In return, the homeowner is required to retain ownership the property for 5 years, and upon sale, must share any appreciation with HMFA to the extent of the reduction (If the mortgage principal is reduced by 30%, HMFA gets 30% of the appreciation upon sale.) If the owner sells before the 5 year holding period, another 5% is tacked on HMFA’s share.

Back in 2009, I routinely included equity sharing as part of any settlement proposal that I made to a lender/servicer. It was routinely rejected. Now, it appears that the environment may be ready for such a concept. Besides the usual problems involved in turning a bill into law, my chief concern with A3915 is the scope of the legislation. Since the program only applies to mortgages owned by HMFA, how many homeowners will be able to get relief. If HMFA is going to go out and buy New Jersey mortgages to supplement its inventory, where is the money coming from? My concern is that A3915 will become another NJ HOSA- great on paper but of limited utility. Notwithstanding I commend Assemblyman Singleton for attempting to address a big problem here in NJ.

25 Billion Dollar Settlement Helps Servicers

Posted by kevin on June 5, 2012 under Foreclosure Blog | Comments are off for this article

To review, a servicer collects the monthly mortgage payments and distributes those payments to the lender, the taxing authority, and the insurance company. It gets a fee for providing this service. Most servicers are affiliated with large banks- too big to fail banks.

The servicer, in many instances, was the original lender or the purchaser from the original lender, who then sold the loans to FANNIE, FREDDIE or a securitized trust.

Since the servicer is involved in the collection and distribution of payments, it is the entity that coordinates foreclosure or bankruptcy activities on the part of the lenders. It was the entity most likely to be involved in robo-signing, issuing questionable certifications or affidavits in foreclosure litigation, and even forging instruments. The AG’s were looking primarily at the servicers, and the AG’s had claims of approximately a trillion dollars or more against these servicers. These AG claims go away based on the settlement. Now, you as a borrower can raise these defenses in a foreclosure action. But you do not have the same clout that a State AG has to pursue litigation. Moreover, you have to deal with state procedural rules which put a time limit on the ability to set aside a judgment based on fraudulent papers. Therefore, your chances of hitting a home run against the servicers are limited.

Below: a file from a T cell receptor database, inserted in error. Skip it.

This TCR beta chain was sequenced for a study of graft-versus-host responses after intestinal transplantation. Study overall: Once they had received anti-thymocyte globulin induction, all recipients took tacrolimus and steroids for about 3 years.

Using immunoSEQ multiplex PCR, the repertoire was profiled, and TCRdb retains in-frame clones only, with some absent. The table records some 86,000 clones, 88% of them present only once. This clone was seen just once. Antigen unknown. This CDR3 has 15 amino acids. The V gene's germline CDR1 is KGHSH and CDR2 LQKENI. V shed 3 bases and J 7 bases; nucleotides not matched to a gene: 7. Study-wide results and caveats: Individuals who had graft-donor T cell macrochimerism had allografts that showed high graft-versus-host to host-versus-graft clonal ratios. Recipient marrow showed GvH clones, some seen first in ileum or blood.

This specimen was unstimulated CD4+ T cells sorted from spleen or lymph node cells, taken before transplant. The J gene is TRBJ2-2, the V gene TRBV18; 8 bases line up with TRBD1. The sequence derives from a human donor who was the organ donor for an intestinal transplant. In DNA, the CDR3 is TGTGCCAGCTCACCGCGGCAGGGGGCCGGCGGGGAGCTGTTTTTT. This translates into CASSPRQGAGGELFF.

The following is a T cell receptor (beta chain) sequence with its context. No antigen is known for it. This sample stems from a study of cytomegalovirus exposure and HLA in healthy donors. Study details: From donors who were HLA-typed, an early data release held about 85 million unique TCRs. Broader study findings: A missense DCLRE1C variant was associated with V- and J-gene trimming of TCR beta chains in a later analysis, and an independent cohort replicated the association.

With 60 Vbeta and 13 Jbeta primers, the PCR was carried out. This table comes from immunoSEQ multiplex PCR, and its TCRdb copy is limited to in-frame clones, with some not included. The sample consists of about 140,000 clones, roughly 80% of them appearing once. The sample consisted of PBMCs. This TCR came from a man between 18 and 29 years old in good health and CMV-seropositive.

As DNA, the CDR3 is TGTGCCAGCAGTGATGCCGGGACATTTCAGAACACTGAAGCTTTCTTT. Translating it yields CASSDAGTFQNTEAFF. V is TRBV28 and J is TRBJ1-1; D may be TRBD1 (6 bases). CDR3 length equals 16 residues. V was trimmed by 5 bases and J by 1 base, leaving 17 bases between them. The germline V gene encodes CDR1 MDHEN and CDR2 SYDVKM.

Imagine if you could get off the hook on your debts by putting up 25 billion to wipe out of trillion dollars of liability. You could pay off a million dollar mortgage for $25,000. How come the government did not give you that deal? It has something to do with a concept known as moral hazard. Many in the banking industry and government think that it sends a bad message to allow people to walk away from their mortgage obligation. Notwithstanding that many got hoodwinked into deals that they could not afford. However, those same people have no problem with bailing out the banks. In other words, a different set of rules apply to the too big to fail banks. Go figure.

Liable on Note after Deed in Lieu of Foreclosure

Posted by kevin on December 25, 2011 under Foreclosure Blog | Comments are off for this article

Last week, the Appellate Division came down with a case that may have some implications for borrowers.  There were two defendants which collateralized a business loan with New Jersey real estate.  They defaulted on the payment of the loan.  The bank sued on the note.  If it is not a residential first mortgage, the lender has the option to foreclose, sue on the note or do both at the same time.

Ultimately, the parties settled.  The settlement agreement was drafted by the lender and was very involved and in legalese.  In essence, the borrowers would give up two properties by deeds in lieu of foreclosure.  The lender gave one borrower a release and the other a $4,000 credit.  The collateral left a balance due in excess of the $4000.  So, the bank sued the one borrower for the difference.